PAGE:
{
        Write-Host $resourceName ' has been changed to ' $virtualResourceName
    }
    else
    {
        Write-Host $resourceName ' is unchanged'
    }

    return $virtualResourceName
}

Note if you use different standards for different resources then you can implement it here too.

Output

When you execute the script it will iterate over the resources you have access to and will ignore ones which arent in the resource groups your interested in. It will virtualise the resource name so you can match resources even if their names are slightly different as discussed above.

The output will then be put in a CSV file and you can open it in excel and you will get a list of resources like shown below.

image.png

In the sample above I can identify the following issues:

  • The file system connector is not in UAT1
  • LogicApp2 is not in UAT2
  • The On Premise Data Gateway is not in UAT2
  • The SAP connector is not in either UAT environment

This is a much cut down example output but some of the things I have learnt when using this in the real world include:

  • Sometimes the naming conventions have not been used correctly so resources dont match
  • Sometimes some resources arent in the test environments

While the script can help you get a view of where you are now, it can also help you to manage resolving any issues by comparing environments to make sure you are fixing the issues.

Limitations

The main limitation here is that I am looking for the existance of resources. I am not looking at the configuration of those resources to identify differences. That maybe something for the future but I think the first step is to make sure all of the resources exist.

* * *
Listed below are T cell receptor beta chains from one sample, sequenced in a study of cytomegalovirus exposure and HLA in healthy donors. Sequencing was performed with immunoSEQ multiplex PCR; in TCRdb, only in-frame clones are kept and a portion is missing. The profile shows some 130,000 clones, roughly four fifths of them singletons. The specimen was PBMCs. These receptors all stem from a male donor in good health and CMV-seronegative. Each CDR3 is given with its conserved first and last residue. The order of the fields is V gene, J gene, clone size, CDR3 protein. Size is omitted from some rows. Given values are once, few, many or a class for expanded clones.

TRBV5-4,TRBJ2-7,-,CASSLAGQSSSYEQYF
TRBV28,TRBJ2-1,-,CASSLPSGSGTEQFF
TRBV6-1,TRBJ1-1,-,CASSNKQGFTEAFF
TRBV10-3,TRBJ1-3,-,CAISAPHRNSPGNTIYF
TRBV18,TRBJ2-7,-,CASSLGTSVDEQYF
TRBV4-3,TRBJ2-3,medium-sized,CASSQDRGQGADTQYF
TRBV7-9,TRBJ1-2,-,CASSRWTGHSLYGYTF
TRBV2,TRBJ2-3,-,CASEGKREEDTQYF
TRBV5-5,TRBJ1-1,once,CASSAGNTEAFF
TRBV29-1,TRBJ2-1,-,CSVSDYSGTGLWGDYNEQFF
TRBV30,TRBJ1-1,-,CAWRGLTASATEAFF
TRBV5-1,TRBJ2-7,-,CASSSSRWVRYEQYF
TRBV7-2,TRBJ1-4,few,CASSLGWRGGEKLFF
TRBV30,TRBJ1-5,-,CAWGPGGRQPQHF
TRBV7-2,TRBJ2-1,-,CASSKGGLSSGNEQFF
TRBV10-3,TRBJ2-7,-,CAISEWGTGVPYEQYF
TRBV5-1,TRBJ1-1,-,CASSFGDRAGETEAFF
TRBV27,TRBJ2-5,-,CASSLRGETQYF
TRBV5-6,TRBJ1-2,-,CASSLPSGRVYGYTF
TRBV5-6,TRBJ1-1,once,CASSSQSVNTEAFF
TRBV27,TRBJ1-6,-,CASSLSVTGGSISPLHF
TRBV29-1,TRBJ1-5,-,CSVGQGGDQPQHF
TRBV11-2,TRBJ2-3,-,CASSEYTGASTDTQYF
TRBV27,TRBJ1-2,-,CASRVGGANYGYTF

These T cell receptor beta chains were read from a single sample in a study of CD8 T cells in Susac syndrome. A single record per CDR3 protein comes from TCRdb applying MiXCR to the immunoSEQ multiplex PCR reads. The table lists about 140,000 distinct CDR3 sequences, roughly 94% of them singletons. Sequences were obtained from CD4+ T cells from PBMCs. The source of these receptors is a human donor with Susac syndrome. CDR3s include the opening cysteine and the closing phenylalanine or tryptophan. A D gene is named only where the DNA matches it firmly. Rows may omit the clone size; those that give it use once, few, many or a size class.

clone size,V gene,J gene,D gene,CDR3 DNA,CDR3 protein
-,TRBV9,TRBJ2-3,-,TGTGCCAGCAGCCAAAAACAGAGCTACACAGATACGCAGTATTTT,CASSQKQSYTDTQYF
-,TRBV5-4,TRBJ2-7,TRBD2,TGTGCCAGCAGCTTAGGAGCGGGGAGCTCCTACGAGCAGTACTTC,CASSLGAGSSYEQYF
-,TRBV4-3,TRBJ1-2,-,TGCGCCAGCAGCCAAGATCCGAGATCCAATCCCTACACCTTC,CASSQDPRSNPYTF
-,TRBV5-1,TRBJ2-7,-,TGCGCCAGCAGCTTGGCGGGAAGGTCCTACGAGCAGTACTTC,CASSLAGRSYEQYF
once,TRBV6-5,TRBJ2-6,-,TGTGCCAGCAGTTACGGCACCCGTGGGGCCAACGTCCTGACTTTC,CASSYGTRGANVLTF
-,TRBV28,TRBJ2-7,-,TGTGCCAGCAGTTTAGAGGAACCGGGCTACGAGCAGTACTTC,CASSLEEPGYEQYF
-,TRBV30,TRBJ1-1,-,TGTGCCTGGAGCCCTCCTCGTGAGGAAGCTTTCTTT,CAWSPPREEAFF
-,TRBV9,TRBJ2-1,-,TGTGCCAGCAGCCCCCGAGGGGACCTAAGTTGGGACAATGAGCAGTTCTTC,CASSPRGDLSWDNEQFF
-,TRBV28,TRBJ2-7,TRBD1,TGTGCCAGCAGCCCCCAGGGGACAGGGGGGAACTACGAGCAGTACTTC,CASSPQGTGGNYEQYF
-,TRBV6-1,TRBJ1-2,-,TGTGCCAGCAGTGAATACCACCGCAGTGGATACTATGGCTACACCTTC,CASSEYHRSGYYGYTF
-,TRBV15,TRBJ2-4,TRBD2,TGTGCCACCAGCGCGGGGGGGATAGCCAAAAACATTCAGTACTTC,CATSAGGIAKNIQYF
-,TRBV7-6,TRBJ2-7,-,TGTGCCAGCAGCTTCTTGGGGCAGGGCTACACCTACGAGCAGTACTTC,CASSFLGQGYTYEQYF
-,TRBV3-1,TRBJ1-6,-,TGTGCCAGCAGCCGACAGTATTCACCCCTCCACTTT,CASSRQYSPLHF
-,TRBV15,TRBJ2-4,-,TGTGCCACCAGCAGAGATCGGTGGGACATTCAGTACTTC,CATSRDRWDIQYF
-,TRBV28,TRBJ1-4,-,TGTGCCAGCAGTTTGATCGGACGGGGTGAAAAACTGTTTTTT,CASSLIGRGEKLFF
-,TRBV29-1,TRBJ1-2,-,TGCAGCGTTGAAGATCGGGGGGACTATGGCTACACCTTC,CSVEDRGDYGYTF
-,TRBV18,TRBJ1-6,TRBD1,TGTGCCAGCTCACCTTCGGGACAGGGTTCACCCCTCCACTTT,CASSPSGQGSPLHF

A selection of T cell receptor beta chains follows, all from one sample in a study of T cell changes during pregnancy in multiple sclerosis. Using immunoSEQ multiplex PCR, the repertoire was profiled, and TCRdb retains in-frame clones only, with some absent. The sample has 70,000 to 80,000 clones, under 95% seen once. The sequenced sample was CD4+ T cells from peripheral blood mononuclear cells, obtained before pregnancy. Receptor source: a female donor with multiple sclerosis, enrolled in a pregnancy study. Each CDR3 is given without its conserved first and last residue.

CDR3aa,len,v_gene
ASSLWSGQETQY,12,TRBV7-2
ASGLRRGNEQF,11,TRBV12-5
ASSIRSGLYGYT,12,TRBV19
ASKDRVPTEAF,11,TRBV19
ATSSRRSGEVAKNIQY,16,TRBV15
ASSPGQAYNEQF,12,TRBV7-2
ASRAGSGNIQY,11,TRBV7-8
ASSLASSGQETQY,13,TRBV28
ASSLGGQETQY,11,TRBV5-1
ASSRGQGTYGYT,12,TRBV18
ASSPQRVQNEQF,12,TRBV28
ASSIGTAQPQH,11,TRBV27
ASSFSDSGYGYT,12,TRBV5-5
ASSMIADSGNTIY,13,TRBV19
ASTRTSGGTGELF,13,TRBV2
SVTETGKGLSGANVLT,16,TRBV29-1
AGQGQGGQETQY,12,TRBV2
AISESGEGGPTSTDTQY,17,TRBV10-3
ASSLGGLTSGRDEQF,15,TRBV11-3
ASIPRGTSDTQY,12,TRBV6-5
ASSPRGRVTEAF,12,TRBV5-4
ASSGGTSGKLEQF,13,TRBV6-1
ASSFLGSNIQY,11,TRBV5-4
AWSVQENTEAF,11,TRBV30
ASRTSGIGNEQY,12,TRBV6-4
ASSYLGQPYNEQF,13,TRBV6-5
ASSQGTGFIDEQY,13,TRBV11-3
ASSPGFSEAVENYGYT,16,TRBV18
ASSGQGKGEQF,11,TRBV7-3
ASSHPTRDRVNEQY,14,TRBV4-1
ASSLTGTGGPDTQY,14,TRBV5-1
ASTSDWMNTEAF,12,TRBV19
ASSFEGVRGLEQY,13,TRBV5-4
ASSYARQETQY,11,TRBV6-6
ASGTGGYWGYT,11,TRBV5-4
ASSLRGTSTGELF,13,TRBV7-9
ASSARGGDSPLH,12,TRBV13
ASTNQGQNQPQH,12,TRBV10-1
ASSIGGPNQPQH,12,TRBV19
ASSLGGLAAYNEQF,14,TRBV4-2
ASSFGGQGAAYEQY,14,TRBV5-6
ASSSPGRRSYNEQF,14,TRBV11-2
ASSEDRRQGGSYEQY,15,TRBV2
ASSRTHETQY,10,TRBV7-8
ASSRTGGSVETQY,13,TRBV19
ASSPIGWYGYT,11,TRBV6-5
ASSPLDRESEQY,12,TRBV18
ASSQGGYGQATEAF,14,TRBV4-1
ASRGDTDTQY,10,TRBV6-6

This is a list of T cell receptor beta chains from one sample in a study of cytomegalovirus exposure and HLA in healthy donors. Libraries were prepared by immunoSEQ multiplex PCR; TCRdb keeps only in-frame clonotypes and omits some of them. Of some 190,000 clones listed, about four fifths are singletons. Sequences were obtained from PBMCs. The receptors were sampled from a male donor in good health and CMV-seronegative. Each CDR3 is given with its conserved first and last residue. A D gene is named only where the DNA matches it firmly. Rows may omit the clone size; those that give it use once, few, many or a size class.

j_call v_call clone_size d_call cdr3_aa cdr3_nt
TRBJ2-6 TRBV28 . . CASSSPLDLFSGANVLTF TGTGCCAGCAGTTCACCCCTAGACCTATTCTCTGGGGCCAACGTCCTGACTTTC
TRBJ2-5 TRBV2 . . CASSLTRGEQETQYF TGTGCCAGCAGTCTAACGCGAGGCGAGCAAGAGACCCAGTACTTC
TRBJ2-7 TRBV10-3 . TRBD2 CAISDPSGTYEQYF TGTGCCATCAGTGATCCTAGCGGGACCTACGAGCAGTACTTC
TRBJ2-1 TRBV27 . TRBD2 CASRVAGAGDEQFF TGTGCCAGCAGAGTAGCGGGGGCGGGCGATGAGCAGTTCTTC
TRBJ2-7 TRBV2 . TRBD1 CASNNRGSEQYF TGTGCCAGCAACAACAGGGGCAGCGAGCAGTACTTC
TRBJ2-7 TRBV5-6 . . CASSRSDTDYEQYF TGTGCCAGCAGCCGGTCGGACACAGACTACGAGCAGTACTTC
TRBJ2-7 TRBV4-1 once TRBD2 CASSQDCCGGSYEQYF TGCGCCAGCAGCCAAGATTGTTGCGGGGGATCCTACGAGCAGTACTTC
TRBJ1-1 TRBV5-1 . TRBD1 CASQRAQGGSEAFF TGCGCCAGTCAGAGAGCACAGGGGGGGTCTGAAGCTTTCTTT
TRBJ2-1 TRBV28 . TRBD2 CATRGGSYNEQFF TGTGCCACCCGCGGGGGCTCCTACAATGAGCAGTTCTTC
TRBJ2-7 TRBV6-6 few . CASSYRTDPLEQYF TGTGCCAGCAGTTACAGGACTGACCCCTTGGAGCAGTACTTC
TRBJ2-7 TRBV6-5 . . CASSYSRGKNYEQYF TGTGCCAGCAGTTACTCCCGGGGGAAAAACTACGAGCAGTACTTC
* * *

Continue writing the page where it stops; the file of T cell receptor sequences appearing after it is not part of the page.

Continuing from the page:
Idea

I think one recommendation I would have from what I learned while putting this together is that in Azure when you deploy things it is a great idea to use tags to add a tag called "Logical Resource Name" to your resources. This will allow you to match resources by tags which would get rid of the need to calculate the matching via things like regular expressions.

Final Script

The full final script is below. I will appologise to the Powershell experts out there as im sure the script can be written more efficiently but it does the job I needed and feel free to suggest better alternatives in the comments if anyone has suggestions to improve it.

Connect-AzureRmAccount

#List of resource groups I am interested in comparing
$resourceGroupsToDiff = @('SystemTest', 'UAT1', 'UAT2')

$hashTable = $null
$hashTable = @{}
$resourceKey = ''

#Function to create a virtual resource name to help match resources across  #resource groups when they have different names
function VirtualiseResourceName([string] $resourceName, [string] $resourceType)